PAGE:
WBHS will host state debate tourney for fourth consecutive year
By Caitlin Marsch, Current Staff
Days before the state debate tournament, coach Doris Sexton was deliberating with custodians rather than her speakers.
Starting Saturday, the West Bend High Schools will host the Wisconsin State Debate Tournament. Around 300 high school students from all over Wisconsin will come to West Bend for two days of competition. For those who host the tournament, it’s a lot more than just a weekend competition. Much work and preparation goes into hosting this tournament, and everybody, from coaches to custodians, gets involved.
“Most of the work happens in setting up the tournament and getting ready to have 300 kids in the building,” said John Knetzger, tournament director and assistant debate coach at the West Bend High Schools.
Knetzger said that setting the computer system up right to pair rounds and tabulate the results in the right order is time-consuming. The tabulation of data, and scheduling of the six preliminary rounds, is primarily done by computer programs. Similar to many sports, competitors with similar win-loss records are paired against each other in a round, and a numerical score determines where competitors fall within their bracket.
“Debaters receive speaker points based on how well they speak in the round, and we keep track of those, so our job is to tabulate all of that and to use that data to schedule the tournament,” Knetzger said. “Teams that are winning debate against teams that are winning, and teams that are losing debate against other teams that are losing.”
According to Doris Sexton, tournament host and WBHS debate coach, digital scheduling makes the tournament fairer.
“We have eliminated the human factor, where anyone can say ‘you get the easy round, and you get the tough round,’ because the computer doesn’t understand who’s who,” Sexton said.
As 65 rooms will be used, including both cafeterias, the custodial staff also gets involved in setup.
Usual custodial responsibilities, such as cleaning bathrooms and emptying trash, are a necessary part of the tournament. Duties also include keeping the cafeterias clean and rearranging classrooms.
“The state tournament takes more manpower because it’s Saturday and Sunday,” said Tony Groh, WBHS second shift custodial supervisor. “It runs a lot longer.”
Typical debate tournaments are on Saturdays, from morning to mid-afternoon. However, the state tournament is spread over two days, and ends much later than a normal tournament.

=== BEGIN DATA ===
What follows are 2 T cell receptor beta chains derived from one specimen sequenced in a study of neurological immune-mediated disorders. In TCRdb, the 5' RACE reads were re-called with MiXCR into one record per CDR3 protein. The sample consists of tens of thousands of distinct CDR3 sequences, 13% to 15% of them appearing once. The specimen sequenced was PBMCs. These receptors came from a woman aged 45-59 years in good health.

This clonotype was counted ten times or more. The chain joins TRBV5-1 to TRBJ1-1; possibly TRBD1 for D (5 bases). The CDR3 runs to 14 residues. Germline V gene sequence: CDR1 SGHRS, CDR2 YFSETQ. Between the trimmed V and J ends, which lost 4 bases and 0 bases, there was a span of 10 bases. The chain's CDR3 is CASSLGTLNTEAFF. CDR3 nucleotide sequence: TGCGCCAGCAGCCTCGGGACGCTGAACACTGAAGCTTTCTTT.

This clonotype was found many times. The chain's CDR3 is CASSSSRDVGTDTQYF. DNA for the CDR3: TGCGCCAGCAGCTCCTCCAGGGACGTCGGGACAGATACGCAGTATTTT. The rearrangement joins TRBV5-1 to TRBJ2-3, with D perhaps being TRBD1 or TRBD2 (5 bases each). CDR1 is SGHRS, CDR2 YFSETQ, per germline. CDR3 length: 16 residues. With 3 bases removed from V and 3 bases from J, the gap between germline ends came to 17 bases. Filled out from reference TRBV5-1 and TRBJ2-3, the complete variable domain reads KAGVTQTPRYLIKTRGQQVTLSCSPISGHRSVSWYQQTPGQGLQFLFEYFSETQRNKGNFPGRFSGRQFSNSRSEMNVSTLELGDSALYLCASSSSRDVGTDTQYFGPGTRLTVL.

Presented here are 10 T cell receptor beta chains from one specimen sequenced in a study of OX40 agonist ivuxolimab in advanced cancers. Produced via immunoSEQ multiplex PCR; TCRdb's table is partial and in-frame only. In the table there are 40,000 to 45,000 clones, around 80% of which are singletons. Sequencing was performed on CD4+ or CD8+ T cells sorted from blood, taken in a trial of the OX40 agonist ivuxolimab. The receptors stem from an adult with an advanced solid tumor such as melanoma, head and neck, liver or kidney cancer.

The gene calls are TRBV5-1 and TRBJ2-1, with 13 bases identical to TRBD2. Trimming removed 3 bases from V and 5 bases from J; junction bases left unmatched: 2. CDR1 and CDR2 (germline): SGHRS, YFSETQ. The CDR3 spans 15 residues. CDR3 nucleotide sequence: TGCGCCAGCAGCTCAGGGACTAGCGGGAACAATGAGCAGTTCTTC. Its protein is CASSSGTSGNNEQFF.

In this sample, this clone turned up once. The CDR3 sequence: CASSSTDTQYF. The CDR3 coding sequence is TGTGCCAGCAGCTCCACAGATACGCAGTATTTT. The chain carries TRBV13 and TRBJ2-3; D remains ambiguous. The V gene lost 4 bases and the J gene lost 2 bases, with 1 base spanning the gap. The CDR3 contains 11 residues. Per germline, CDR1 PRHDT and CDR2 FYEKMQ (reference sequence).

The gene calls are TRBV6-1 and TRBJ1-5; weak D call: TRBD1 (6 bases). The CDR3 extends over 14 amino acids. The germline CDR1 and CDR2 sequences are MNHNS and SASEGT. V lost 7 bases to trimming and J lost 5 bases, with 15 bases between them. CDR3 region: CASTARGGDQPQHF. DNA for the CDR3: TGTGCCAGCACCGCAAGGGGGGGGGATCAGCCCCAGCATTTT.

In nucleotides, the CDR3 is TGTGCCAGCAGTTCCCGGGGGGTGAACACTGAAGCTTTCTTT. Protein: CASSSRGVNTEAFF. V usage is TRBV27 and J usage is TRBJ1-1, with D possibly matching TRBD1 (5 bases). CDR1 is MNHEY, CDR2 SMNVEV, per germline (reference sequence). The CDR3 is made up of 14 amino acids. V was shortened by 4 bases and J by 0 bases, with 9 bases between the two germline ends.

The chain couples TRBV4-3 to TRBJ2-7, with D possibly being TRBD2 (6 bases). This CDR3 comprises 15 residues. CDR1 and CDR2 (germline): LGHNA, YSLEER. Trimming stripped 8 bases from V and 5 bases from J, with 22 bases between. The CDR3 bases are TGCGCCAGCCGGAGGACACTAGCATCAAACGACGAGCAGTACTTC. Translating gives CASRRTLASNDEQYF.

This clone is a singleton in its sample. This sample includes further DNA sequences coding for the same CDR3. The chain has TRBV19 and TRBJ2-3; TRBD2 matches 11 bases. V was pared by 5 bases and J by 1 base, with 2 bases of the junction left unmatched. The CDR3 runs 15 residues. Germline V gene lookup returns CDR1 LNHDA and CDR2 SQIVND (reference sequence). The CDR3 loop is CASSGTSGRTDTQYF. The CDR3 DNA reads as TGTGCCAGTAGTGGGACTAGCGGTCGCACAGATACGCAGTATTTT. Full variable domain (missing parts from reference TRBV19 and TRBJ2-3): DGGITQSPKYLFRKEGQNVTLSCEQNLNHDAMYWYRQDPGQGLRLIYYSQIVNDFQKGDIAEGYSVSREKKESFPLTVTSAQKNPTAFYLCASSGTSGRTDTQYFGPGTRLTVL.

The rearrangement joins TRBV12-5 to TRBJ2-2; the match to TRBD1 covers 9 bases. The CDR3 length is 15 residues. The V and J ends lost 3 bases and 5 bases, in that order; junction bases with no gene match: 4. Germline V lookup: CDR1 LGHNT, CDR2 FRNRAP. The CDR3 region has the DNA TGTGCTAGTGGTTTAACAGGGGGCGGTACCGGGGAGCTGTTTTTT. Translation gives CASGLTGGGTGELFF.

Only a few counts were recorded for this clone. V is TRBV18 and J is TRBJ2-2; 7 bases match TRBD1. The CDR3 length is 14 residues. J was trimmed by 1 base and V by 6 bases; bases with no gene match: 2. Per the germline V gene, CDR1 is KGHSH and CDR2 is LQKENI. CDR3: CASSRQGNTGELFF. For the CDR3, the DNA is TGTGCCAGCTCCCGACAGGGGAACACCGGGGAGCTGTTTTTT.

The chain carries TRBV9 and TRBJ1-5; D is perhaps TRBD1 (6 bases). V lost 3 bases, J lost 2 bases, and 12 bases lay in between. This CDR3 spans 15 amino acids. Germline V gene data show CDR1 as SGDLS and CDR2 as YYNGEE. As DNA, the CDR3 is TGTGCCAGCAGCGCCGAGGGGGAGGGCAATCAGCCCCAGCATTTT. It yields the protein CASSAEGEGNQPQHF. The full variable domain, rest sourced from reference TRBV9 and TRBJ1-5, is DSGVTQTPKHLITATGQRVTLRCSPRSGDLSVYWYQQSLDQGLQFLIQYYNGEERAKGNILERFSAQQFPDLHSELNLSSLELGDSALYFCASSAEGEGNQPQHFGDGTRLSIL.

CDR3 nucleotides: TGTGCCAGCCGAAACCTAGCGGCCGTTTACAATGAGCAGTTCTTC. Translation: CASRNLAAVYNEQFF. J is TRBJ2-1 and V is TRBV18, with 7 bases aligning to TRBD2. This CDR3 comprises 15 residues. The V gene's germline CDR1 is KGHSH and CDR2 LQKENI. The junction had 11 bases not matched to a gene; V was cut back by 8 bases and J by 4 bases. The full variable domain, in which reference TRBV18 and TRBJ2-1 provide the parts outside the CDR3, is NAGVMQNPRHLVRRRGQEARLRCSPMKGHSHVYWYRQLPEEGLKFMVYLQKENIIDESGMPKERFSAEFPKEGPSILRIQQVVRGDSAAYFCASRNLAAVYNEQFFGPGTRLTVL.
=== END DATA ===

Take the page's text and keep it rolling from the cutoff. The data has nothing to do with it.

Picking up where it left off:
“With the state tournament, because it goes until 10 or 11 o’clock at night, and we have to have it all ready Saturday night to go again on Sunday, we’re typically here until midnight or so,” Groh said.
“Most of the work happens in setting up the tournament and getting ready to have 300 kids in the building.”
– John Knetzger, assistant debate coach
Normally, custodial staff must have the school ready for classes on Monday. However, this year, there’s no school on the Monday after the tournament, making the workload more manageable.
“Everything [usually] has to be cleaned and ready to go by Monday because we have school on Monday. We lucked out this year, because it runs over the same week as exams,” Groh said. “We have it a little bit easier now, because there’s no school on Monday.”
According to Doris Sexton, their effort doesn’t go unnoticed.
“I have never walked into this building and thought it needed mopping, or sweeping, or anything,” Sexton said. “They are on the ball.”
However, even with all of the work involved, the tournament doesn’t always run seamlessly.
“During the weekend it’s a lot of effort to keep things moving smoothly,” Knetzger said. “Keeping everyone moving on schedule is really critical. It doesn’t take too many people getting behind for the entire tournament to start to lag.”
“The worst problems happen during the tournament as we have a wide variety of goof-ups, but it’s not the computer or scheduling,” Sexton said. “It’s people not doing what they’re supposed to do. It holds up rounds and keeps us here.”
The state tournament has been hosted at WBHS for the past four years. It was previously hosted at the University of Wisconsin-Whitewater, and before that, Ripon College. Sexton says that there’s advantages to hosting it at a high school rather than a college campus.
“You’re dealing with one building instead of kids and judges walking from building to building, and the end of January in Wisconsin means that it’s going to be a little chilly,” Sexton said. “It’s slightly easier here when you’ve only got two floors to deal with, and the furthest anybody has to walk is upstairs and downstairs, as opposed to crossing campus.”
(Top image: A member of the WBHS custodial staff stands by equipment after the Jan. 13 debate tournament. Photo by Caitlin Marsch, Current Staff.)